Proceedings magazine is a communication tool for the Coast Guard's Marine Safety & Security Council. Each quarterly magazine focuses on a specific theme of interest to the marine industry.
Issue link: http://uscgproceedings.epubxp.com/i/381781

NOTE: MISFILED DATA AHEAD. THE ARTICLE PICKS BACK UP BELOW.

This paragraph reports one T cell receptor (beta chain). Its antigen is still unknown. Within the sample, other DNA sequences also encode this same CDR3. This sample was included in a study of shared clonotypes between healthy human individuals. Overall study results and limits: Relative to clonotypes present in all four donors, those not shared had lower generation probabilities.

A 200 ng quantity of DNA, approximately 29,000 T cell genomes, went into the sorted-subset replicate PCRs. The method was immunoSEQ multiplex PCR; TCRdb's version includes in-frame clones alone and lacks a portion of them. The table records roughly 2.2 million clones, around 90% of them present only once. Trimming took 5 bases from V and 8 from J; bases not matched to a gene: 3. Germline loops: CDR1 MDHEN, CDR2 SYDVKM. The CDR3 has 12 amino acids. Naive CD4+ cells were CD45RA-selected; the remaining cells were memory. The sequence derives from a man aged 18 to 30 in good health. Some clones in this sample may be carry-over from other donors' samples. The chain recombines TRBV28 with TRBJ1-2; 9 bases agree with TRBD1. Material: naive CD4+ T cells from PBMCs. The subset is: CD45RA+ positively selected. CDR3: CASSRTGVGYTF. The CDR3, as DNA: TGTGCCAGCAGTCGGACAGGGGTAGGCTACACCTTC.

54 Proceedings Fall 2014 www.uscg.mil/proceedings a turn more quickly. 3 It also fea- tures a totally redesigned cabin t hat provides coxswain/crew with 360-degree visibility and better seating positions. ■ 45 -foot Response Boat Medium (R B -M): The RB -M is faster, more capable, and more com- fortable than the aging fleet of 41-foot utility boats it replaces, and additional sensors, such as maritime forward-looking infra- red, enhance search and detec- tion capabilities. The RB-M also boasts new interior design that improves habitability to mitigate personnel fatigue and increase crew readiness. The 45-foot RB-M has also demonstrated impressive heavy-weather performance. Field operators realized this from the earliest deliveries and began exploring this capability beneft. In certain operating areas where the 47-foot motor lifeboat (MLB) was once the only asset available for heavy-weather response, the expanded RB-M parameters allow this new asset to handle some of the heavy-weather mission demand. While the RB-M is not designed for surf conditions, nor is it intended as a replacement for the MLB, its heavy-weather perfor- mance provides the Coast Guard further options for boat allocation and distribution and allows constrained budget resources to be redirected to recapitalize the remaining MLBs. The Coast Guard received delivery of the RB-M boats in 2008 and now has 149 of 170 total boats in service. Some Coast Guard stations already have the RB-S II, with 78 delivered, and 98 more on order. The replacement process will occur gradually, as the older Defender-class assets reach the end of their service life, and the plan is to eventually procure up to 350 RB-S IIs. 4 ■ Helicopters: The Coast Guard's feet of MH-65 Dolphins and MH-60T Jayhawks has been a critical part of SAR operations since the 1980s and 1990s, respectively. Assuming plans continue for service-life extension and recapitalization, the wholesale replacement of these helicopters may not occur until the late 2020s, mid- 2030s, or beyond. In the near future, program offces at headquarters and the Aviation Logistics Center will monitor performance and manage support of the current helicopter feet. Looking further out, mission needs analyses will determine the Coast Guard's future SAROPS search patterns default to narrower track spacing based on visual detection range. The resultant search patterns are more conservative and increase the time and number of sorties required to search an area, which also increases resource expenditure and opera- tional risk. Fortunately, USCG Research and Development Cen- ter personnel have worked on these issues for the past several years and have developed lateral range curve data for fxed-wing aircraft radars. The next step is to incorporate those parameters into SAROPS. Looking ahead, we will soon acquire a small feet of C27 fxed- wing aircraft. 2 These assets will be outftted with search capabilities, and the Coast Guard may be able to shorten the acquisition cycle, sensor testing, and SAROPS incor- poration. Center staff members are also validating the electro- optical infrared sensor system onboard the MH-60T and MH-65D helicopters to develop lateral range curves and sweep widths for the thermal imager against typical search objects in a variety of environmental conditions. All of these R&D efforts will help the Coast Guard fnd mariners in distress in less time, increase the probabil- ity of mission success, and reduce search expenditures. Enhanced SAR operations: Recent acquisitions are already changing search and rescue operations and certain evolving technologies may present game-changing opportunities for the future. ■ 29-foot Freedom Class (RB-S II): The new RB-S II has a shallower planing hull than its 10-year old Defender- class predecessors, which allows it to recover speed after A Coast Guard Cutter Stratton crewmember releases an unmanned aerial surveillance aircraft during a demonstration. U.S. Coast Guard photo by Petty Offcer Luke Clayton.